March 29, 2020
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Utilities commission to open investigation into CMP winter disconnection policies

CBS 13 | WGME
CBS 13 | WGME
Central Maine Power

Maine’s Public Utilities Commission is opening an investigation into Central Maine Power’s winter disconnection policies.

That’s after a Central Maine Power notice to a customer this month claimed that electricity service could be disconnected without express approval from the Commission. In most cases, CMP is barred from such winter shutoffs.

Rockland resident Faith Deane says she received what appeared to be a hand-delivered document from CMP in her mailbox Wednesday. The mailer says that to avoid disconnection the recipient should call CMP. At the bottom, it read, “if you fail to contact us, we can disconnect your services during the winter months without approval” of the PUC.

“It’s really terrifying to come home after work to think, gee we’re in the middle of winter; we’re going to get a huge snowstorm tomorrow. I’ve got two little kids, and now they’re threatening to disconnect my electricity without any approval. It’s a horrible feeling,” Deane said.

Courtesy of Faith Deane via Maine Public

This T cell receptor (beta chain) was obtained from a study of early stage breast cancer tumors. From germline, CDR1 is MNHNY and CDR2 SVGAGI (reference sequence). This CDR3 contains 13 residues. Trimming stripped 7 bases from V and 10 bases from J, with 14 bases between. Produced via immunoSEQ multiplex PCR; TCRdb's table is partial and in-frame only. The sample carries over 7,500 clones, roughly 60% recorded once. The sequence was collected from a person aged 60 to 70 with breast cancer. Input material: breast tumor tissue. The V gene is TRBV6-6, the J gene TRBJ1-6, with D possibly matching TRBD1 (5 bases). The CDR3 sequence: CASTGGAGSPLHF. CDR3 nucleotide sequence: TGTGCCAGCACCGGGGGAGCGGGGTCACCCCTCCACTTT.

Courtesy of Faith Deane via Maine Public

The PUC’s rules expressly bar utility disconnections from November through the end of March without formal approval from the PUC in almost all cases. But a CMP spokesperson said that when the company makes repeated attempts to contact a customer who is in arrears, and when a company representative also visits the site and “deems” it to be unoccupied, a winter disconnection can go ahead without PUC approval.

PUC spokesperson Harry Lanphear said there must be evidence such as uncollected mail, unplowed snow, a lack of cars in the driveway or other signs of abandonment.

“That’s when they can disconnect. And if they do, and they disconnect and somebody is really there, they have to reconnect immediately, because again, if it’s occupied, it requires our approval,” Lanphear said.

The mailer customer that Faith Deane said she received this week makes no mention of whether the premises had been “deemed unoccupied.” She acknowledges her household is in arrears and that she has been out of touch with CMP for months. But, she adds, she and her family “definitely” live there — with four cars on the lot.

CMP said since Nov. 15 it has served 1,000 CMP customers with notices of potential disconnection.

This article appears through a media partnership with Maine Public.


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